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Public meets private: challenges for informed consent and umbilical cord blood banking in Canada.

This paper is a substantially modified version of a poster presented at the DNA Sampling Conference in Montreal, Quebec, June 4-7, 2006:

Lorraine Sheremeta & Suzanne DeBow, "Public Meets Private: Challenges for Informed Consent and Umbilical Cord Blood Banking in Canada" DNA Sampling Conference, Montreal PQ, June 4-7, 2006 (poster presentation).


As reported previously, the potential utility of umbilical cord blood [UCB] as a source of stem cells for use in the treatment of disease has led to the emergence of several public and private cord blood banks across Canada. (2) In a preliminary discussion paper, the process of informed consent for the donation, collection, processing, storage and future use of UCB was identified as a key area of concern. (3) In the context of private, for-profit UCB banking, the issues are particularly vexing. (4)

Informed consent was the focus at a first multi-stakeholder workshop on umbilical cord blood hosted by the Centre de recherche en droit public at the University of Montreal in August 2005 and discussed in greater detail at a second multi-stakeholder workshop hosted by the Health Law Institute at the University of Alberta in Edmonton in June 2006.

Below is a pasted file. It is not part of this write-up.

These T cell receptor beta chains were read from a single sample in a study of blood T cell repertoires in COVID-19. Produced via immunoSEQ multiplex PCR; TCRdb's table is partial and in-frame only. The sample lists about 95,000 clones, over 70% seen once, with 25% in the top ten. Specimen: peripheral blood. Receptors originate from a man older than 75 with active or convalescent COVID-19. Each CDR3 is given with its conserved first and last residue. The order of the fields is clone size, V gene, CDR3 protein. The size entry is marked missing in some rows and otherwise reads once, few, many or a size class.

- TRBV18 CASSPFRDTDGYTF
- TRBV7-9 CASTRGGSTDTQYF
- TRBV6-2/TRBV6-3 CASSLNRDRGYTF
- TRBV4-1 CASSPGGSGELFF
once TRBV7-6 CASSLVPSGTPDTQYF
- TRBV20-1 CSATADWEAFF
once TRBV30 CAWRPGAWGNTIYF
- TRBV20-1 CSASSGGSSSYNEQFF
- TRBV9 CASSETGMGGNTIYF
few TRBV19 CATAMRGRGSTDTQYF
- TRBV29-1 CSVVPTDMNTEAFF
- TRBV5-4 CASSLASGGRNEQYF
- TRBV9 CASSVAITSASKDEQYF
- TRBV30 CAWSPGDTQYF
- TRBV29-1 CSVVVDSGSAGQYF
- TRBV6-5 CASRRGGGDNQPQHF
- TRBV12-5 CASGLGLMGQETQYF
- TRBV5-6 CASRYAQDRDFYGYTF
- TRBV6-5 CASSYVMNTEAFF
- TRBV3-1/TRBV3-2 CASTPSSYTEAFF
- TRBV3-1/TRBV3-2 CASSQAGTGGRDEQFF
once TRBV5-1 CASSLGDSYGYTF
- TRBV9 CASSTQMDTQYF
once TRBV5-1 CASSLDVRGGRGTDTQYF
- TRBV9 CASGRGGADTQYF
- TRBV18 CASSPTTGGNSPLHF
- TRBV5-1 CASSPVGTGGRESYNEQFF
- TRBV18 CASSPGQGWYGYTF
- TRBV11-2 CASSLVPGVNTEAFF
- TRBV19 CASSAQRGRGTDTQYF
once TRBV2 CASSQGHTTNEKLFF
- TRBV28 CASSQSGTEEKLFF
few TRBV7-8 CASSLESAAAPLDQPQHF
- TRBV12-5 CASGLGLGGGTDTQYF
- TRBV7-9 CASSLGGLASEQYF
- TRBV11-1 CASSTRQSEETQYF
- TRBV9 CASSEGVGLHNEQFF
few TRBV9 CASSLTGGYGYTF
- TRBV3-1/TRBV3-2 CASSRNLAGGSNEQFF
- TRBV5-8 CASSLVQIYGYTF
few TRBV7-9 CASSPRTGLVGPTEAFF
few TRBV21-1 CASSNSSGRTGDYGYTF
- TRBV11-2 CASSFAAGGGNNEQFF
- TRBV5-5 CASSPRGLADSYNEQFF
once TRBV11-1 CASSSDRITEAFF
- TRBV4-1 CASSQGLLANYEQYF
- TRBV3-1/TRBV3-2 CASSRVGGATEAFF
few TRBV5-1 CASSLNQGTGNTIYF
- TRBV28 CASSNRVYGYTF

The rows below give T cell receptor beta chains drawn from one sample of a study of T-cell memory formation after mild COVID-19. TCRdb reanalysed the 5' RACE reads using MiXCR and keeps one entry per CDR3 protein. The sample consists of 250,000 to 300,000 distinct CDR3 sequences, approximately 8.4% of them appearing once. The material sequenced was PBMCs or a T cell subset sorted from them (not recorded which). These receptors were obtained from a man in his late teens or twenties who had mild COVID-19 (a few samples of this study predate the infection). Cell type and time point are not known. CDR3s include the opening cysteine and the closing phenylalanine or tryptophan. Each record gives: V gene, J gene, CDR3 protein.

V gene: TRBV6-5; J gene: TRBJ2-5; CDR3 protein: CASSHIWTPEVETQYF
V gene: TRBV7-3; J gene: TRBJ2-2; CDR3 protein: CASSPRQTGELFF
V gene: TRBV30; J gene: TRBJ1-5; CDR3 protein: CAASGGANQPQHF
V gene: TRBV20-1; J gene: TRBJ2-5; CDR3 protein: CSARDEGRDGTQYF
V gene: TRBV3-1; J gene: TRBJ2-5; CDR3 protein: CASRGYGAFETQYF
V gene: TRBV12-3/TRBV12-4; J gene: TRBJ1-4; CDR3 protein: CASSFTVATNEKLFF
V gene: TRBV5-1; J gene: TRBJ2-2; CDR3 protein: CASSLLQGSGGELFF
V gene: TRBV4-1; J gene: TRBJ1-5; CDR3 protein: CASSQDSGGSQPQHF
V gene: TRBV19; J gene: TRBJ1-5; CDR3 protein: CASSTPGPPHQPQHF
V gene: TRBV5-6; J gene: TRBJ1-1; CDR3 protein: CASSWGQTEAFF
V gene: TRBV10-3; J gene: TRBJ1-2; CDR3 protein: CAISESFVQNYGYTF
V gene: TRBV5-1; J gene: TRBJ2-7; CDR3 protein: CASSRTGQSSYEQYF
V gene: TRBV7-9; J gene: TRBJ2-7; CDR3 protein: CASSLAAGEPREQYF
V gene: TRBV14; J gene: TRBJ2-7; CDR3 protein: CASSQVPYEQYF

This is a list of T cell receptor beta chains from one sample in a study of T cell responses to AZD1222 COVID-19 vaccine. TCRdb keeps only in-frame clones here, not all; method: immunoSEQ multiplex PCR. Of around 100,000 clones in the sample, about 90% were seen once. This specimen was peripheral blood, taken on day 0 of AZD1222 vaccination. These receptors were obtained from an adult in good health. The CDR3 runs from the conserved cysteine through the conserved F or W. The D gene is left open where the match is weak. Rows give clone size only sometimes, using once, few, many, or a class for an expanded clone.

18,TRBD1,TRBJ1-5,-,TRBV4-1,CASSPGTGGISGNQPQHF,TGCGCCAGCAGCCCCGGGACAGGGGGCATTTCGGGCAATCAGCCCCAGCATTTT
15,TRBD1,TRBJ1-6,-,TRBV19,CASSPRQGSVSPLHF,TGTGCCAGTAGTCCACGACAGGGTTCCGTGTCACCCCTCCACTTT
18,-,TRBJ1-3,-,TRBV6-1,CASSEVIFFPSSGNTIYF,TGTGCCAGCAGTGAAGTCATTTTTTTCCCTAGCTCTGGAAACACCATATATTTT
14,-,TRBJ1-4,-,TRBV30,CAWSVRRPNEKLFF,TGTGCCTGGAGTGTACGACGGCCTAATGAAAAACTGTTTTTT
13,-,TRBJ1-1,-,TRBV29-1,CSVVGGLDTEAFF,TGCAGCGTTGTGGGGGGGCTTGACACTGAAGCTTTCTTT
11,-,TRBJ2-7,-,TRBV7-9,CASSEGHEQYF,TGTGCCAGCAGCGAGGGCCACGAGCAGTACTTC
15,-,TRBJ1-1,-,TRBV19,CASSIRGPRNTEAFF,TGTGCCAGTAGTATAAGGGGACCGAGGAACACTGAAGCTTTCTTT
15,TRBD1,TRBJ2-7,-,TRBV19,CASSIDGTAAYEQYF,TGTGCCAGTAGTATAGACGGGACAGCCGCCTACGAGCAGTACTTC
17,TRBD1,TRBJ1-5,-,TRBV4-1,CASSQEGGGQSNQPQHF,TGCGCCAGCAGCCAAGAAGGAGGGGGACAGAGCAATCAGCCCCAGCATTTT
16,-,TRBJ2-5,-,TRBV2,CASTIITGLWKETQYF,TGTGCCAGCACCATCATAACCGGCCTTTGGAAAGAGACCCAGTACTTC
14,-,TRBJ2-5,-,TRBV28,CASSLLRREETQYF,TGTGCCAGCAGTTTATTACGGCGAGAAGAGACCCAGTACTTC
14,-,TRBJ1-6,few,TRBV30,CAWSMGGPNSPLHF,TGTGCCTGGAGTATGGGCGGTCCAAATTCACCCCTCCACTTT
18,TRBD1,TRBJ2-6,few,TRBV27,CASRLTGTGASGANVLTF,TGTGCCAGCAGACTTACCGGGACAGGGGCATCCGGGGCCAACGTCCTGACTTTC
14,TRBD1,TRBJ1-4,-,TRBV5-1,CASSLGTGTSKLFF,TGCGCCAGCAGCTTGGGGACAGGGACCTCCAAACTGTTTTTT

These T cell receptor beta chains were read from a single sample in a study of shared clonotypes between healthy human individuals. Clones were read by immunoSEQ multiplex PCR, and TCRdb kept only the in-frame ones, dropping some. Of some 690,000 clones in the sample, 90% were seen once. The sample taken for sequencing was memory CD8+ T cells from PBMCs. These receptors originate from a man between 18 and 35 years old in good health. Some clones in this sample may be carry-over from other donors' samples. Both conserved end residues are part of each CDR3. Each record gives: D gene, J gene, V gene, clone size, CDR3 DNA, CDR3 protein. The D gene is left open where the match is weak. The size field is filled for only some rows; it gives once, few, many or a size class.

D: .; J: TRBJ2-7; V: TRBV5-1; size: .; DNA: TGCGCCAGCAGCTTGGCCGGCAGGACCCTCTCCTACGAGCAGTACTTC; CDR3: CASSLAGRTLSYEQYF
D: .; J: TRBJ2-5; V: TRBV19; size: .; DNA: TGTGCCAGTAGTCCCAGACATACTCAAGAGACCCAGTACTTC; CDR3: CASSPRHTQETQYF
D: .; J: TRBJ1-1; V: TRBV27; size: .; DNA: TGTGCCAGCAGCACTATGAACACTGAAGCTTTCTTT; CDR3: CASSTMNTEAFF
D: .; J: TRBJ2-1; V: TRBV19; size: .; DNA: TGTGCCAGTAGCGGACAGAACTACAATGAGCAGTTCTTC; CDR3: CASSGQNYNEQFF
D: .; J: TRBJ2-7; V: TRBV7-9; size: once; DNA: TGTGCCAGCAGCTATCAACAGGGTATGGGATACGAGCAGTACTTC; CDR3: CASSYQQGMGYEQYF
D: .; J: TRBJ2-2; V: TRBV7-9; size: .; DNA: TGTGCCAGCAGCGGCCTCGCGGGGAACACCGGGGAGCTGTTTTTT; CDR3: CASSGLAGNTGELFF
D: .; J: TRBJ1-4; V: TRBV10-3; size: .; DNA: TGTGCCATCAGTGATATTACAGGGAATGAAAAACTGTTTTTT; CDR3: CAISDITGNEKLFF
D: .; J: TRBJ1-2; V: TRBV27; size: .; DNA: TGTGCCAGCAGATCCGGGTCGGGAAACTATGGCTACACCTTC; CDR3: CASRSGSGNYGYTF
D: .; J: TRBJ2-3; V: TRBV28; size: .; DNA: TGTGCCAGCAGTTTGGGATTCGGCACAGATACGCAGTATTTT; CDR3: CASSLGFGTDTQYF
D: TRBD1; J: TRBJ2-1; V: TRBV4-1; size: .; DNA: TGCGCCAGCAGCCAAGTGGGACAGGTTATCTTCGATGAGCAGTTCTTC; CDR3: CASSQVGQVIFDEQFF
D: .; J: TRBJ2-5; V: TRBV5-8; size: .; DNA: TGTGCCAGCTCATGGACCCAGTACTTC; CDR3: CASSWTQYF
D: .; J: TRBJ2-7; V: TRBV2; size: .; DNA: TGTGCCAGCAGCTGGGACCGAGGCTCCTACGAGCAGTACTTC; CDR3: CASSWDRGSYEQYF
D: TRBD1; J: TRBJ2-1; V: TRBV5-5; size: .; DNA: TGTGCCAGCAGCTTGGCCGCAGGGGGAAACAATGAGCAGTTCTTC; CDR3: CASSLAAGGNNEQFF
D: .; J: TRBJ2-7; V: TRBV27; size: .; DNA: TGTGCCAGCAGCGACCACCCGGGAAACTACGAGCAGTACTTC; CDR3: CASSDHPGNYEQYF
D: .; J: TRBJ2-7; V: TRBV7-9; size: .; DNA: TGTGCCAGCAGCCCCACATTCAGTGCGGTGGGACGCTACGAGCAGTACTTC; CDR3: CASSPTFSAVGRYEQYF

The purpose of this short paper is to identify the key similarities and differences between private and public UCB banks and to further elaborate on the informed consent and contractual challenges that arise in light of these similarities and differences.

In Canada and in other countries, there is a discernable trend towards the collection and storage of UCB for use as a medical treatment of a variety of malignant and non-malignant diseases including leukemia, serious blood disorders, and immune and genetic disorders. (5) Parents may opt to store UCB in a private bank for potential future use by family members or they may opt to store UCB in a public bank where the UCB is made available to anyone who may need it for medical treatment.

At present, more than a dozen cord blood banks exist in Canada (see Table 1), most in the Toronto area. The rapid emergence of private banks in Canada parallels their emergence in the United States and elsewhere. (6)